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Charities offered free cybersecurity support by NCSC | #hacking | #cybersecurity | #infosec | #comptia | #pentest | #ransomware


Charities and legal aid firms are now being offered free cyber security assistance from the The National Cyber Security Centre (NCSC) to help them protect the vulnerable people they support. 

According to the Charity Commission, one in eight charities suffered a cyber-attack in 2022, with only 24% having a formal cybersecurity strategy in place despite increasing their uses of digital services. 

To combat these issues, the NCSC have launched the new Funded Cyber Essentials Programme, which offers small organisations operating in high-risk sectors practical, free support to help build baseline cyber security controls. 

Protecting and servicing vulnerable people comes with its own risk, as the data stored by charities and legal aid firms can be highly sensitive, making them prime targets for cybercriminals. 

The initiative, funded by the government and delivered by IASME, will see eligible organisations receive 20 hours of expert support to help implement the five technical measures needed to gain Cyber Essentials certification – firewalls, secure settings, access controls, malware, and software updates.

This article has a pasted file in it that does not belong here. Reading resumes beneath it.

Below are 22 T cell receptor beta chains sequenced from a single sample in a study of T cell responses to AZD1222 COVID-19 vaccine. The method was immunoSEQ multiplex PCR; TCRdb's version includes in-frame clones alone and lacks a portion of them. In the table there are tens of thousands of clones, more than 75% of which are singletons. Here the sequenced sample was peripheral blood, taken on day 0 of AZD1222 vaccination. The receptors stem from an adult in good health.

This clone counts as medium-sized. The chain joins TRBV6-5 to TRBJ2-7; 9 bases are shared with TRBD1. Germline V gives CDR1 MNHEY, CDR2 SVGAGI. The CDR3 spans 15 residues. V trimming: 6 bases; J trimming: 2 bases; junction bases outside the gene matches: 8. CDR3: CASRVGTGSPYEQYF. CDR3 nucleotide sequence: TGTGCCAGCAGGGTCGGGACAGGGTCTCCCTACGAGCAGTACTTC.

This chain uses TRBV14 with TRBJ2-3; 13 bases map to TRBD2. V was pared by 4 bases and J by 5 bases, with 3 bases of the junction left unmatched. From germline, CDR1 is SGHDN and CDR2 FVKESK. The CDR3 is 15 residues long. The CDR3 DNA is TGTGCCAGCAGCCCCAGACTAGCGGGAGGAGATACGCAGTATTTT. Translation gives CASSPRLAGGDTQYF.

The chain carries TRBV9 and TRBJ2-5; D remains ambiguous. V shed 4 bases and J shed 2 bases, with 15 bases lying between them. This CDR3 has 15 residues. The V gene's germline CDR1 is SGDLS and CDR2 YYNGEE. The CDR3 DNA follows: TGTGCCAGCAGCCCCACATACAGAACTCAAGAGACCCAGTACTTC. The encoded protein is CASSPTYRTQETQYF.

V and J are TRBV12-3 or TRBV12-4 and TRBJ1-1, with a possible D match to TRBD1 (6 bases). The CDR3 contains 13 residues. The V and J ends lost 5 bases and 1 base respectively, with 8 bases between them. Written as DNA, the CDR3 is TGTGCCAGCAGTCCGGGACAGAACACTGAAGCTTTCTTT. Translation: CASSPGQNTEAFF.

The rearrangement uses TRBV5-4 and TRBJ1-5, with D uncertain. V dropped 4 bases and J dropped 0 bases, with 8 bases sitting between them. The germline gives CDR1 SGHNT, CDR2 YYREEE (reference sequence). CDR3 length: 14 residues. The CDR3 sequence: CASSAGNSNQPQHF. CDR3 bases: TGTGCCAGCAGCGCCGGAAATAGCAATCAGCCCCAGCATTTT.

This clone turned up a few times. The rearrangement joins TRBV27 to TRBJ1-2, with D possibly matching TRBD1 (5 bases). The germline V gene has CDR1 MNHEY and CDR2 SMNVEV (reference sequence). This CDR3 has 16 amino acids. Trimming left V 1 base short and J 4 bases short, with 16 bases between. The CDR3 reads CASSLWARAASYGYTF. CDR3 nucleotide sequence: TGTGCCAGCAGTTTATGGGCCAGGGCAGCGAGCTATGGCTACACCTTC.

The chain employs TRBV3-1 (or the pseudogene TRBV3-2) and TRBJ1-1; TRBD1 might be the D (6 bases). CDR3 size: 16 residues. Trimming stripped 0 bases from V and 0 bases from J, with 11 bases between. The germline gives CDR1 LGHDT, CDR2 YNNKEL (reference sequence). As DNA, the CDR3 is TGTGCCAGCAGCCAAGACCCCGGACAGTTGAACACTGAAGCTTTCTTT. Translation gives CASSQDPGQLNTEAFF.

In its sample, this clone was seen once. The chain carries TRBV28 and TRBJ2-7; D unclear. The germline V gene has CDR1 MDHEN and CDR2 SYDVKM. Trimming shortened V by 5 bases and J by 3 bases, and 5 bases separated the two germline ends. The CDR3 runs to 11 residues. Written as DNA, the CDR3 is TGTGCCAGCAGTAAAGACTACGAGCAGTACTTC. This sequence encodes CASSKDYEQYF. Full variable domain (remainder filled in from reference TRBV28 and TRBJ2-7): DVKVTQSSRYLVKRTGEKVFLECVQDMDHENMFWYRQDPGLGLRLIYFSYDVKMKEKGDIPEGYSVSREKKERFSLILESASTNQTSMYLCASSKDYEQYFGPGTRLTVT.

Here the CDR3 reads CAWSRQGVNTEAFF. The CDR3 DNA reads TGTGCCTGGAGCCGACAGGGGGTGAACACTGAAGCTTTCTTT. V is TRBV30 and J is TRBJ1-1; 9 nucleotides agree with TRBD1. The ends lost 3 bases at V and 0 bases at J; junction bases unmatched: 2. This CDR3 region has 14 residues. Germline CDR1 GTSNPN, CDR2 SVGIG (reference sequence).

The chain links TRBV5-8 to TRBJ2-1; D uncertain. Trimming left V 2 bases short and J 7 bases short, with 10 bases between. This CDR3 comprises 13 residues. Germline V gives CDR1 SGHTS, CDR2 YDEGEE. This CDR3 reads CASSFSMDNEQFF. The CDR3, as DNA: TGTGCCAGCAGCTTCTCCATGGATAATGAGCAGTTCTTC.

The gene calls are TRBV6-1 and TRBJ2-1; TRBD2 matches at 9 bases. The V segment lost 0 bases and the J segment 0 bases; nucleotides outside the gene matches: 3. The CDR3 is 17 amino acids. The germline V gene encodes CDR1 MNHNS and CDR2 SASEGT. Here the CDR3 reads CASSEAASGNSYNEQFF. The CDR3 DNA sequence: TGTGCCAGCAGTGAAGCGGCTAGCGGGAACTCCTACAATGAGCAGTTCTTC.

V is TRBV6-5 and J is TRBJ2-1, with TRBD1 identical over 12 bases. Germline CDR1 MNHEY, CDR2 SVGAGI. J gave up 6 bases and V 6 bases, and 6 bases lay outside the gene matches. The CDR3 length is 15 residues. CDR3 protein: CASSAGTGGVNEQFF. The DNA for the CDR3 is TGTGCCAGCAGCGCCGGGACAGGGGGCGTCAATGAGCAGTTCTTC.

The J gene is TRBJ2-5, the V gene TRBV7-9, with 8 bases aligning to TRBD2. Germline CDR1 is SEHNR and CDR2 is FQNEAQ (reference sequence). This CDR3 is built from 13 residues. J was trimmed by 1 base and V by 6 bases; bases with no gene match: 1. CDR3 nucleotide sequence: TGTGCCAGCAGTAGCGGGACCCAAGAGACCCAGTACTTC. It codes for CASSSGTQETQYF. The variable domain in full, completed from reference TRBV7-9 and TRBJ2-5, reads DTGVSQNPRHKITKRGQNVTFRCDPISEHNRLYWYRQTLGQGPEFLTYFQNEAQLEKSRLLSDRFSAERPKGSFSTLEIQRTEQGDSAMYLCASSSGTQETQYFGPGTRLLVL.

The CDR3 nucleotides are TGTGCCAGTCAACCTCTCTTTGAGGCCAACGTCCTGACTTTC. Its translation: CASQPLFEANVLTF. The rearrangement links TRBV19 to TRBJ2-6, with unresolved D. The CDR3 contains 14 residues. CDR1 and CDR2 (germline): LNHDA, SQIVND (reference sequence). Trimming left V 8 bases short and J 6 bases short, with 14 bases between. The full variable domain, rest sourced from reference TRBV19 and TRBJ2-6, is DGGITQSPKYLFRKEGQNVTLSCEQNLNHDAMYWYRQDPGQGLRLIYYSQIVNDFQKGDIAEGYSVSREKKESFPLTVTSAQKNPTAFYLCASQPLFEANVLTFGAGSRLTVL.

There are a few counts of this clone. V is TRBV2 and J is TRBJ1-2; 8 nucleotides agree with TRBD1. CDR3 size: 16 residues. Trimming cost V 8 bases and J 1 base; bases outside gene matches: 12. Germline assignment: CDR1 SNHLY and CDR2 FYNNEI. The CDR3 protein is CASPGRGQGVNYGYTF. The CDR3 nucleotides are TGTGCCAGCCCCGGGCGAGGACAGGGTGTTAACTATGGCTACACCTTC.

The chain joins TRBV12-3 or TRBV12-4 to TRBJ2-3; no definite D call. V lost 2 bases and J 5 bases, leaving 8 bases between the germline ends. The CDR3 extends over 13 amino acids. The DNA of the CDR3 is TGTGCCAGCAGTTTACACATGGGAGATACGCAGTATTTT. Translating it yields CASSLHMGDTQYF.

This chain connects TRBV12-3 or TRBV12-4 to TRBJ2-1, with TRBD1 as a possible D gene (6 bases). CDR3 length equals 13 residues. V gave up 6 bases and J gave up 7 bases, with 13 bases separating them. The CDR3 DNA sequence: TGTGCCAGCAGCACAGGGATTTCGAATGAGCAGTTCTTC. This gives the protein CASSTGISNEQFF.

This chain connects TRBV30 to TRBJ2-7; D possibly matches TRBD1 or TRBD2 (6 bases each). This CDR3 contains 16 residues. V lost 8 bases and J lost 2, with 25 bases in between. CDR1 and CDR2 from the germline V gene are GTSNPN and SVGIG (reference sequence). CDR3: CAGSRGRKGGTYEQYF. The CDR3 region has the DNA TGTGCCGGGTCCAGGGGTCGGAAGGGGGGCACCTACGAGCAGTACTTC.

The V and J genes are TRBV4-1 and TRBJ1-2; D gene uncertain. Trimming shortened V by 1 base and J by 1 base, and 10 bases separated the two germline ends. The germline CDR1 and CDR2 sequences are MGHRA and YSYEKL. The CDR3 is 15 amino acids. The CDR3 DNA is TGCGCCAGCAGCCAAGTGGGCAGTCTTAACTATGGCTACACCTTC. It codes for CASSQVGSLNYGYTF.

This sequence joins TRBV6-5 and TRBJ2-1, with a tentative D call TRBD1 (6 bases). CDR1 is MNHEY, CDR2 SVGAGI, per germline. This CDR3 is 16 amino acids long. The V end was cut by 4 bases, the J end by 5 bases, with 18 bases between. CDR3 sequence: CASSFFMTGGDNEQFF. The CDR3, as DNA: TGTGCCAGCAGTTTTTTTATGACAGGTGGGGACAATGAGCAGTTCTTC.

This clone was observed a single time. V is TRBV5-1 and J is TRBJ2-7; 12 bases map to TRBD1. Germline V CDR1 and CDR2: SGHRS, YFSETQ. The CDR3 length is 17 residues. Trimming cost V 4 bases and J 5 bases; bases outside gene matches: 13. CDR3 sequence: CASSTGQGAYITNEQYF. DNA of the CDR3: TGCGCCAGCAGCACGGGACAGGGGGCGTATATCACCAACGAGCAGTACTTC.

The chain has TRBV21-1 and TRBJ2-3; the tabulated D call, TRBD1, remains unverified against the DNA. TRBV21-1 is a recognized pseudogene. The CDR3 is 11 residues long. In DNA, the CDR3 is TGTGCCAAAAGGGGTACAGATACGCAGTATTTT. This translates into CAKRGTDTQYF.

Micro and or small businesses that offer legal aid, and similarly sized charities that process personal data area able to access the service to better safeguard the people they represent.

Sarah Lyons, NCSC Deputy Director for Economy and Society Resilience said: “I strongly encourage organisations to register so they can boost their cyber resilience and help reduce the chances of falling victim to a potentially damaging cyber attack.” 

With the entire UK facing a cybersecurity skills shortage and many organisations behind in their digital skills, training in cybersecurity basics is especially important for small companies dealing with sensitive information which have a lower level of cyber maturity. 


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Dr Emma Philpott MBE, CEO of the IASME Consortium which delivers the programme for government said: “The Funded Cyber Essentials programme is aimed at some of the smallest and most vulnerable organisations in the UK. It is designed to encourage and support them to implement the minimum cyber security technical controls.

“Through the programme, IASME’s network of cyber security experts are able to use their skills to help those who need support most. The programme aims to protect small charities and legal aid firms, and the sensitive data they hold, from common internet threats.”


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